In this paper, we continue our investigation of the warped discrete cosine transform cepstrum (WDCTC), which was earlier introduced as a new speech processing feature [1]. Here, we study the statistical properties of the WDCTC and compare them with the mel-frequency cepstral coefficients (MFCC).We report some interesting properties of the WDCTC when compared to the MFCC: its statistical distribution is more Gaussian-like with lower variance, it obtains better vowel cluster separability, it forms tighter vowel clusters and generates better codebooks. Further, we employ the WDCTC and MFCC features in a 5-vowel recognition task using Vector Quantization (VQ) and 1-Nearest Neighbour (1-NN) as classifiers. In our experiments, the WDCTC consistently outperforms the MFCC.

Current signal processing techniques do not match the astonishing ability of the Human Auditory System in recognizing isolated vowels, particularly in the case of female or child speech. As didactic and clinical interactive applications are needed using sound as the main medium of interaction, new signal features must be used that capture important perceptual cues more effectively than popular features such as formants. In this paper we propose the new concept of Perceptual Spectral Cluster (PSC) and describe its implementation. Test results are presented for child and adult speech, and indicate that features elicited by the PSC concept permit reliable and robust identification of vowels, even at high pitches.

The two distinct sound sources comprising voiced frication, voicing and frication, interact. One effect is that the periodic source at the glottis modulates the amplitude of the frication source originating in the vocal tract above the constriction. Voicing strength and modulation depth for frication noise were measured for sustained English voiced fricatives using high-pass filtering, spectral analysis in the modulation (envelope) domain, and a variable pitch compensation procedure. Results show a positive relationship between strength of the glottal source and modulation depth at voicing strengths below 66 dB SPL, at which point the modulation index was approximately 0.5 and saturation occurred. The alveolar [z] was found to be more modulated than other fricatives.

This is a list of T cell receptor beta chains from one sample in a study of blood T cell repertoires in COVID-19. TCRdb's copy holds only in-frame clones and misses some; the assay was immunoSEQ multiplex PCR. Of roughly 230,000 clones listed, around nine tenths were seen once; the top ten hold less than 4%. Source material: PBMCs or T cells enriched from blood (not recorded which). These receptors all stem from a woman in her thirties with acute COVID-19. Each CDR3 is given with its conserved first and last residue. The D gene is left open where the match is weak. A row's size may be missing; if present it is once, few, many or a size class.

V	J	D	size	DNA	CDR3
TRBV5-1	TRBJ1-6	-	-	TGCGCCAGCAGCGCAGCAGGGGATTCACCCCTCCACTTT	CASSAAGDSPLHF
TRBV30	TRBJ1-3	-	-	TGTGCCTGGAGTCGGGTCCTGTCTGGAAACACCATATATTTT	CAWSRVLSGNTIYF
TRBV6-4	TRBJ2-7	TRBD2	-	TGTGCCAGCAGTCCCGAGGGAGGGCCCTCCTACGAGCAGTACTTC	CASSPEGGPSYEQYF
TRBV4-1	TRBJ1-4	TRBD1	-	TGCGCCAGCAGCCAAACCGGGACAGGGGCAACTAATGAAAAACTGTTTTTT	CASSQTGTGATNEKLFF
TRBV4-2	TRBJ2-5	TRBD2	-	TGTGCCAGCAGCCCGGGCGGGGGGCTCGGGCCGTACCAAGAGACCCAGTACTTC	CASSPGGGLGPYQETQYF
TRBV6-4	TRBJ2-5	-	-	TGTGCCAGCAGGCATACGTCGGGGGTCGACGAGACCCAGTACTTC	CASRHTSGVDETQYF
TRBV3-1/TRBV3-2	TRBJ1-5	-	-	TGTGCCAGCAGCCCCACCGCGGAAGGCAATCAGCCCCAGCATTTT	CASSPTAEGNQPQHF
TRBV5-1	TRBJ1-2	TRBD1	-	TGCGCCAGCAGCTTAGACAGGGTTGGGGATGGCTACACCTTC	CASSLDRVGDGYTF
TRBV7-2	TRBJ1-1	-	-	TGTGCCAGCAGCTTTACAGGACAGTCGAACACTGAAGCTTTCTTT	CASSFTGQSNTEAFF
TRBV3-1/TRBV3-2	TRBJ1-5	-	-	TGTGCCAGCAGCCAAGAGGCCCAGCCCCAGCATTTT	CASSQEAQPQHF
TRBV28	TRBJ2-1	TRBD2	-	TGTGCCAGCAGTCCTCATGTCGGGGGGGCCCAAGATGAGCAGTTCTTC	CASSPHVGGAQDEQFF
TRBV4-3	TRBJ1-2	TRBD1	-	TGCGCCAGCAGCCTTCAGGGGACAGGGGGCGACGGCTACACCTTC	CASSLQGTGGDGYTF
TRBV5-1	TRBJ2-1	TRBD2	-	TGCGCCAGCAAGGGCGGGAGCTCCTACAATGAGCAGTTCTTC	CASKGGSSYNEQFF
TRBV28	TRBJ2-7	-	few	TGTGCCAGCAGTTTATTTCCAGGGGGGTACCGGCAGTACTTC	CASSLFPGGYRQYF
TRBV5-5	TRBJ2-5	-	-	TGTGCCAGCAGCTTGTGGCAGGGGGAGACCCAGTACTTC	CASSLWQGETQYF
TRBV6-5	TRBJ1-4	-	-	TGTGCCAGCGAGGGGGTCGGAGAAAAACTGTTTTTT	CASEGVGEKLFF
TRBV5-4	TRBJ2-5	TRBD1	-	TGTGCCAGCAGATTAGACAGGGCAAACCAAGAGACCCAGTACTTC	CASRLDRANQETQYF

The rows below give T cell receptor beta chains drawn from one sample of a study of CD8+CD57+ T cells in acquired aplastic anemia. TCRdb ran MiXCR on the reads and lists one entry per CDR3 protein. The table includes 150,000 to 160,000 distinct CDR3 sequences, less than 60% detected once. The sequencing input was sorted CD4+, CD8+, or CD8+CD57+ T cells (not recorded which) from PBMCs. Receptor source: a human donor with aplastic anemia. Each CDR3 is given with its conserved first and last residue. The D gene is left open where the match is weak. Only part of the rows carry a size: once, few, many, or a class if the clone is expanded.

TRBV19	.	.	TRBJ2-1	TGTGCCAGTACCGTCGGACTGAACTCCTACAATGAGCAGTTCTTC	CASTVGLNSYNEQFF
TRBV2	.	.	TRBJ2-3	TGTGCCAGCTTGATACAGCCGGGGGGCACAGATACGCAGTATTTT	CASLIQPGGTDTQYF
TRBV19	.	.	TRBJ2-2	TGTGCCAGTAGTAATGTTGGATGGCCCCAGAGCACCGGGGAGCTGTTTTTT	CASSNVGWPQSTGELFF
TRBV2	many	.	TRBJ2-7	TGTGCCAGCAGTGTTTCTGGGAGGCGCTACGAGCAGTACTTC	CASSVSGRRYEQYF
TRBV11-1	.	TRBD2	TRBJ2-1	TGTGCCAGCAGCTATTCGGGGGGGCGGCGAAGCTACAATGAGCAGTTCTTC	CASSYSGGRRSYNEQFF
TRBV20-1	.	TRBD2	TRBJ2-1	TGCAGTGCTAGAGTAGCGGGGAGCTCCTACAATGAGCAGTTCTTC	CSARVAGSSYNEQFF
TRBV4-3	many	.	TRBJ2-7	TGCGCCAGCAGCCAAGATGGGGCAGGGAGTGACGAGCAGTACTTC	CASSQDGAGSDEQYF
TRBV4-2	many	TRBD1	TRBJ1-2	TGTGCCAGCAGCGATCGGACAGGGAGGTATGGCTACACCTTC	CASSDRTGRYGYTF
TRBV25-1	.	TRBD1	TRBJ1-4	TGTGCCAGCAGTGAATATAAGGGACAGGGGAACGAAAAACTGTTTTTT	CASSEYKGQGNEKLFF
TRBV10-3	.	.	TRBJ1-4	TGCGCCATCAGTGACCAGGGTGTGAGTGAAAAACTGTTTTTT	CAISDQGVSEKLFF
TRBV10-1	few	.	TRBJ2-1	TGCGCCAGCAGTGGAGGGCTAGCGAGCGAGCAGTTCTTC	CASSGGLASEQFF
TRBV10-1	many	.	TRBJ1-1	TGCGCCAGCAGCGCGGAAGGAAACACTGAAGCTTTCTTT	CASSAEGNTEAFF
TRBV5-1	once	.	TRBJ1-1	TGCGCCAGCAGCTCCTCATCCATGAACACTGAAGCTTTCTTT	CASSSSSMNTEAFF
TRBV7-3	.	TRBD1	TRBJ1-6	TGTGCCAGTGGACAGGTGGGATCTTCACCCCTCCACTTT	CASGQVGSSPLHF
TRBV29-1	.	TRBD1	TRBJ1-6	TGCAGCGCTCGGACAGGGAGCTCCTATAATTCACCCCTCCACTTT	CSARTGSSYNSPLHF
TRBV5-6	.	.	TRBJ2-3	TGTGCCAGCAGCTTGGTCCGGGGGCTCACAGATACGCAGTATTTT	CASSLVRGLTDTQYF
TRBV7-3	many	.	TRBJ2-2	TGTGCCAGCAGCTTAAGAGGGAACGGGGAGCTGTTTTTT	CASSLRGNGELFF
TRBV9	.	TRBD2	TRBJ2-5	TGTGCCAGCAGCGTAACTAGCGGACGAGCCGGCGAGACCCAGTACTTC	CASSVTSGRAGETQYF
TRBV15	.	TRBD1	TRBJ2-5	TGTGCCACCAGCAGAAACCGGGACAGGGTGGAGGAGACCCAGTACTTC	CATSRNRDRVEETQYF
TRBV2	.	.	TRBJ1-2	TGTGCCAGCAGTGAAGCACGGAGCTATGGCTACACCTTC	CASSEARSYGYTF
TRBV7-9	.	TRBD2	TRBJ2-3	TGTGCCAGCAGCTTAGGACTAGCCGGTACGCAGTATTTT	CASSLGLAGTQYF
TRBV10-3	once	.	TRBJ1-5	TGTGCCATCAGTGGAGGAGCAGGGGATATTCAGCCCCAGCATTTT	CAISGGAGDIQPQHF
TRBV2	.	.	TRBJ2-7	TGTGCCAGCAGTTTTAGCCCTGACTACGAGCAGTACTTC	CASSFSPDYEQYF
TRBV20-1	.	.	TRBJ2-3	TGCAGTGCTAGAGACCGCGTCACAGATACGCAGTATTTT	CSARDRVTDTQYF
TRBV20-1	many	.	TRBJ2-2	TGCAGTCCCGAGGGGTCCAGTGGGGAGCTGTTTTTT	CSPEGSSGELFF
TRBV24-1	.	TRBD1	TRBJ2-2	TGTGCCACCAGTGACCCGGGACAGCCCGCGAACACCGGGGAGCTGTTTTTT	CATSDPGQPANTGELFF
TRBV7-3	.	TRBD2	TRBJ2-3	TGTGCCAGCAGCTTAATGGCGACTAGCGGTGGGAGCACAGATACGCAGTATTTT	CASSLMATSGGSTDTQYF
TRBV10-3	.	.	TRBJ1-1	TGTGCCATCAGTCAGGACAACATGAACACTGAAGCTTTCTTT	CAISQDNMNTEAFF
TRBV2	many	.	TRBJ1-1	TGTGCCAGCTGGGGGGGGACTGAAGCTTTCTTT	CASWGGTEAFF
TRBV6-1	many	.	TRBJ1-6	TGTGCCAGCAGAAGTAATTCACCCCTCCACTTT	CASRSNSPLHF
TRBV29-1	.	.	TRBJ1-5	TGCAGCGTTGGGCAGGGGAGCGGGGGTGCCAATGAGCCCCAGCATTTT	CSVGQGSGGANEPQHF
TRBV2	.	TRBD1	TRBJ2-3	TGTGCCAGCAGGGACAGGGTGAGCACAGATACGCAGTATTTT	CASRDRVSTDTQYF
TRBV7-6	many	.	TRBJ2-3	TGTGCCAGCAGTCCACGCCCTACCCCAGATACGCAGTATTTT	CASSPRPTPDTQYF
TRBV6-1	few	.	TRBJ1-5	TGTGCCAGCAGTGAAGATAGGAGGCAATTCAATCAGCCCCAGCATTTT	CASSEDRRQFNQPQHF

We propose a novel approach to the design of efficient representations of speech for various recognition tasks. Using a principled information theoretic framework - the Information Bottleneck method - which enables quantization that preserves relevant information, we demonstrate that significantly smaller representations of the signal can be obtained that still capture most of the relevant information about phonemes or speakers. The significant implications for building more efficient speech and speaker recognition systems are discussed.

The so-called Long-Term (LT) modeling of sinusoidal parameters, proposed in previous papers, consists in modeling the entire timetrajectory of amplitude and phase parameters over large sections of voiced speech, differing from usual Short- Term models, which are defined on a frame-by-frame basis. In the present paper, we focus on a specific novel contribution to this general framework: the comparison of four different Long- Term models, namely a polynomial model, a model based on discrete cosine functions, and combinations of discrete cosine with sine functions or polynomials. Their performances are compared in terms of synthesis signal quality, data compression and modeling accuracy, and the interest of the presented study for speech coding is shown.

New speech representation based on multiple filtering of temporal trajectories of speech energies in frequency sub-bands is proposed and tested. The technique extends earlier works on delta features and RASTA filtering by processing temporal trajectories by a bank of band-pass filters with varying resolutions. In initial tests on OGI Digits database the technique yields about 30% relative improvement in word error rate over the conventional PLP features. Since the applied filters have zero-mean impulse responses, the technique is inherently robust to linear distortions.